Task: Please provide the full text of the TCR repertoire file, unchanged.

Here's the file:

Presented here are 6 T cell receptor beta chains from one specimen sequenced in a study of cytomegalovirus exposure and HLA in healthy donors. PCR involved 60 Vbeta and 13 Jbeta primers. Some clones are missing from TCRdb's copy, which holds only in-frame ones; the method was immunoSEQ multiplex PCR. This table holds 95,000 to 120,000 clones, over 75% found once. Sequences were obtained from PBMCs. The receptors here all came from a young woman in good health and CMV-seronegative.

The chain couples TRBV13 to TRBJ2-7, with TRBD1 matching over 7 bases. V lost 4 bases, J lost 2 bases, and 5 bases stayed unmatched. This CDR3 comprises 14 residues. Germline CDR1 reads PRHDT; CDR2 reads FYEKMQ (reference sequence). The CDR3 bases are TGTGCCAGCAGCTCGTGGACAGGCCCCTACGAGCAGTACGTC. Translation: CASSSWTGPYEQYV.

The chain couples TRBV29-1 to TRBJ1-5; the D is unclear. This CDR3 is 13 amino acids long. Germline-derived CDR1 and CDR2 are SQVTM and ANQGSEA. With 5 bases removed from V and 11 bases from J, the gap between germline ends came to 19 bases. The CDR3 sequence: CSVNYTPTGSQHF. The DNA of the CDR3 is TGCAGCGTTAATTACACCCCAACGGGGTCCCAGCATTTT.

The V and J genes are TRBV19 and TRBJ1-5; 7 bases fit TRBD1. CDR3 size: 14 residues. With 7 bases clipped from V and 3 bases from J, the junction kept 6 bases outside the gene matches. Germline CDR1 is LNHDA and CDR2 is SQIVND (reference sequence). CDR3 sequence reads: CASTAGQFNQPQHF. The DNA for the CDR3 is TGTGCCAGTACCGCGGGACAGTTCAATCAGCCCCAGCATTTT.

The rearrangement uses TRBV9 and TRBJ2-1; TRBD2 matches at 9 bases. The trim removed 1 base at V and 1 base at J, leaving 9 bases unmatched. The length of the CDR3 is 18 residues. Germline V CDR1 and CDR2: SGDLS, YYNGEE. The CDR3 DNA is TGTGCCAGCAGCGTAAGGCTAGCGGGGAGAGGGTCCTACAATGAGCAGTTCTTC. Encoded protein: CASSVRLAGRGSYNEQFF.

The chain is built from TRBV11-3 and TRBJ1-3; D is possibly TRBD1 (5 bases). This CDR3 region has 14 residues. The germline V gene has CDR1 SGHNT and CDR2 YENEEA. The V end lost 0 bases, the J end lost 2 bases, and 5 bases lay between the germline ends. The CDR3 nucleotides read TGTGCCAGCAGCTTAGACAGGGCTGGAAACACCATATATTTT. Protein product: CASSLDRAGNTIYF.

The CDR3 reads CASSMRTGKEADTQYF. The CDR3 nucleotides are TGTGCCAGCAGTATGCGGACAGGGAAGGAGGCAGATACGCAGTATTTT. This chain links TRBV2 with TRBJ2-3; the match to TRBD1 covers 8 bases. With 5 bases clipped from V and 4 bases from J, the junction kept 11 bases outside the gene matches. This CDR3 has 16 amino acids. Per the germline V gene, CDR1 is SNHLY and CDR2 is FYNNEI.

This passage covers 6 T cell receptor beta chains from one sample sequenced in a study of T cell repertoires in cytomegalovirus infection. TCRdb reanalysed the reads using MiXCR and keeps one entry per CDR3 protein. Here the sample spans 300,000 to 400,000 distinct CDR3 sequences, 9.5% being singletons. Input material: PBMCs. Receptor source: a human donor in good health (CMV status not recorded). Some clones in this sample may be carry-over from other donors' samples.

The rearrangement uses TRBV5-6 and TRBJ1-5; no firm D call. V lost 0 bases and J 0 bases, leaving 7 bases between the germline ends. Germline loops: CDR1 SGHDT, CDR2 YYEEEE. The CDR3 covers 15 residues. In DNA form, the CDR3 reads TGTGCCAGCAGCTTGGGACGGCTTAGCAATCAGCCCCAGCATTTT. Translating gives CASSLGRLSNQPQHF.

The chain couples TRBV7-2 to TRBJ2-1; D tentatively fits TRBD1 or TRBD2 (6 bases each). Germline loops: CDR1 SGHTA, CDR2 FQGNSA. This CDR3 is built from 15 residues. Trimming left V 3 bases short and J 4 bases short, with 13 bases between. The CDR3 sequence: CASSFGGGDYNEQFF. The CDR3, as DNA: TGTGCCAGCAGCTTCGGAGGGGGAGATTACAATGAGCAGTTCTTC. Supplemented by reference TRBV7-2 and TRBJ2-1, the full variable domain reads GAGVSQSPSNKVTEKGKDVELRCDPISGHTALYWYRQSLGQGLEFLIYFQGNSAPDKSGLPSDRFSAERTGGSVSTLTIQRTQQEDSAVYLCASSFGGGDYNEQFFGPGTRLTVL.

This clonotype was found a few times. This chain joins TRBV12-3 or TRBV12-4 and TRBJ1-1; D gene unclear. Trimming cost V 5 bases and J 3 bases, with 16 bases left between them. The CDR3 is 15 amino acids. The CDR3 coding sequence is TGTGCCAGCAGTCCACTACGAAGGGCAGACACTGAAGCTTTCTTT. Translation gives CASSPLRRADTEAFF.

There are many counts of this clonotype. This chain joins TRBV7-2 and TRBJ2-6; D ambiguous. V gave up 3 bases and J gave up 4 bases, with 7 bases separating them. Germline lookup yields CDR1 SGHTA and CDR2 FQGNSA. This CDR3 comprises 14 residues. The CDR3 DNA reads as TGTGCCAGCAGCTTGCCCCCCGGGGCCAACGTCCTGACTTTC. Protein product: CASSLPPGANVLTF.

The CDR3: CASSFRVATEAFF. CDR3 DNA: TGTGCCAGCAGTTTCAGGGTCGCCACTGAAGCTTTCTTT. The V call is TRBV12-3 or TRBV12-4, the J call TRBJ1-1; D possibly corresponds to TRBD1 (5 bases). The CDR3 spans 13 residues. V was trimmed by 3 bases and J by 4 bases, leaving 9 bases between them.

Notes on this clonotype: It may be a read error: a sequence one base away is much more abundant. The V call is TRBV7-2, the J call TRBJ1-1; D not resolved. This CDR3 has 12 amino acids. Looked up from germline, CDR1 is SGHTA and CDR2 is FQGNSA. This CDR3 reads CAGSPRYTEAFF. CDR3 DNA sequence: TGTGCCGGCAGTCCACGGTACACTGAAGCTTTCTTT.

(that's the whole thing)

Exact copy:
Presented here are 6 T cell receptor beta chains from one specimen sequenced in a study of cytomegalovirus exposure and HLA in healthy donors. PCR involved 60 Vbeta and 13 Jbeta primers. Some clones are missing from TCRdb's copy, which holds only in-frame ones; the method was immunoSEQ multiplex PCR. This table holds 95,000 to 120,000 clones, over 75% found once. Sequences were obtained from PBMCs. The receptors here all came from a young woman in good health and CMV-seronegative.

The chain couples TRBV13 to TRBJ2-7, with TRBD1 matching over 7 bases. V lost 4 bases, J lost 2 bases, and 5 bases stayed unmatched. This CDR3 comprises 14 residues. Germline CDR1 reads PRHDT; CDR2 reads FYEKMQ (reference sequence). The CDR3 bases are TGTGCCAGCAGCTCGTGGACAGGCCCCTACGAGCAGTACGTC. Translation: CASSSWTGPYEQYV.

The chain couples TRBV29-1 to TRBJ1-5; the D is unclear. This CDR3 is 13 amino acids long. Germline-derived CDR1 and CDR2 are SQVTM and ANQGSEA. With 5 bases removed from V and 11 bases from J, the gap between germline ends came to 19 bases. The CDR3 sequence: CSVNYTPTGSQHF. The DNA of the CDR3 is TGCAGCGTTAATTACACCCCAACGGGGTCCCAGCATTTT.

The V and J genes are TRBV19 and TRBJ1-5; 7 bases fit TRBD1. CDR3 size: 14 residues. With 7 bases clipped from V and 3 bases from J, the junction kept 6 bases outside the gene matches. Germline CDR1 is LNHDA and CDR2 is SQIVND (reference sequence). CDR3 sequence reads: CASTAGQFNQPQHF. The DNA for the CDR3 is TGTGCCAGTACCGCGGGACAGTTCAATCAGCCCCAGCATTTT.

The rearrangement uses TRBV9 and TRBJ2-1; TRBD2 matches at 9 bases. The trim removed 1 base at V and 1 base at J, leaving 9 bases unmatched. The length of the CDR3 is 18 residues. Germline V CDR1 and CDR2: SGDLS, YYNGEE. The CDR3 DNA is TGTGCCAGCAGCGTAAGGCTAGCGGGGAGAGGGTCCTACAATGAGCAGTTCTTC. Encoded protein: CASSVRLAGRGSYNEQFF.

The chain is built from TRBV11-3 and TRBJ1-3; D is possibly TRBD1 (5 bases). This CDR3 region has 14 residues. The germline V gene has CDR1 SGHNT and CDR2 YENEEA. The V end lost 0 bases, the J end lost 2 bases, and 5 bases lay between the germline ends. The CDR3 nucleotides read TGTGCCAGCAGCTTAGACAGGGCTGGAAACACCATATATTTT. Protein product: CASSLDRAGNTIYF.

The CDR3 reads CASSMRTGKEADTQYF. The CDR3 nucleotides are TGTGCCAGCAGTATGCGGACAGGGAAGGAGGCAGATACGCAGTATTTT. This chain links TRBV2 with TRBJ2-3; the match to TRBD1 covers 8 bases. With 5 bases clipped from V and 4 bases from J, the junction kept 11 bases outside the gene matches. This CDR3 has 16 amino acids. Per the germline V gene, CDR1 is SNHLY and CDR2 is FYNNEI.

This passage covers 6 T cell receptor beta chains from one sample sequenced in a study of T cell repertoires in cytomegalovirus infection. TCRdb reanalysed the reads using MiXCR and keeps one entry per CDR3 protein. Here the sample spans 300,000 to 400,000 distinct CDR3 sequences, 9.5% being singletons. Input material: PBMCs. Receptor source: a human donor in good health (CMV status not recorded). Some clones in this sample may be carry-over from other donors' samples.

The rearrangement uses TRBV5-6 and TRBJ1-5; no firm D call. V lost 0 bases and J 0 bases, leaving 7 bases between the germline ends. Germline loops: CDR1 SGHDT, CDR2 YYEEEE. The CDR3 covers 15 residues. In DNA form, the CDR3 reads TGTGCCAGCAGCTTGGGACGGCTTAGCAATCAGCCCCAGCATTTT. Translating gives CASSLGRLSNQPQHF.

The chain couples TRBV7-2 to TRBJ2-1; D tentatively fits TRBD1 or TRBD2 (6 bases each). Germline loops: CDR1 SGHTA, CDR2 FQGNSA. This CDR3 is built from 15 residues. Trimming left V 3 bases short and J 4 bases short, with 13 bases between. The CDR3 sequence: CASSFGGGDYNEQFF. The CDR3, as DNA: TGTGCCAGCAGCTTCGGAGGGGGAGATTACAATGAGCAGTTCTTC. Supplemented by reference TRBV7-2 and TRBJ2-1, the full variable domain reads GAGVSQSPSNKVTEKGKDVELRCDPISGHTALYWYRQSLGQGLEFLIYFQGNSAPDKSGLPSDRFSAERTGGSVSTLTIQRTQQEDSAVYLCASSFGGGDYNEQFFGPGTRLTVL.

This clonotype was found a few times. This chain joins TRBV12-3 or TRBV12-4 and TRBJ1-1; D gene unclear. Trimming cost V 5 bases and J 3 bases, with 16 bases left between them. The CDR3 is 15 amino acids. The CDR3 coding sequence is TGTGCCAGCAGTCCACTACGAAGGGCAGACACTGAAGCTTTCTTT. Translation gives CASSPLRRADTEAFF.

There are many counts of this clonotype. This chain joins TRBV7-2 and TRBJ2-6; D ambiguous. V gave up 3 bases and J gave up 4 bases, with 7 bases separating them. Germline lookup yields CDR1 SGHTA and CDR2 FQGNSA. This CDR3 comprises 14 residues. The CDR3 DNA reads as TGTGCCAGCAGCTTGCCCCCCGGGGCCAACGTCCTGACTTTC. Protein product: CASSLPPGANVLTF.

The CDR3: CASSFRVATEAFF. CDR3 DNA: TGTGCCAGCAGTTTCAGGGTCGCCACTGAAGCTTTCTTT. The V call is TRBV12-3 or TRBV12-4, the J call TRBJ1-1; D possibly corresponds to TRBD1 (5 bases). The CDR3 spans 13 residues. V was trimmed by 3 bases and J by 4 bases, leaving 9 bases between them.

Notes on this clonotype: It may be a read error: a sequence one base away is much more abundant. The V call is TRBV7-2, the J call TRBJ1-1; D not resolved. This CDR3 has 12 amino acids. Looked up from germline, CDR1 is SGHTA and CDR2 is FQGNSA. This CDR3 reads CAGSPRYTEAFF. CDR3 DNA sequence: TGTGCCGGCAGTCCACGGTACACTGAAGCTTTCTTT.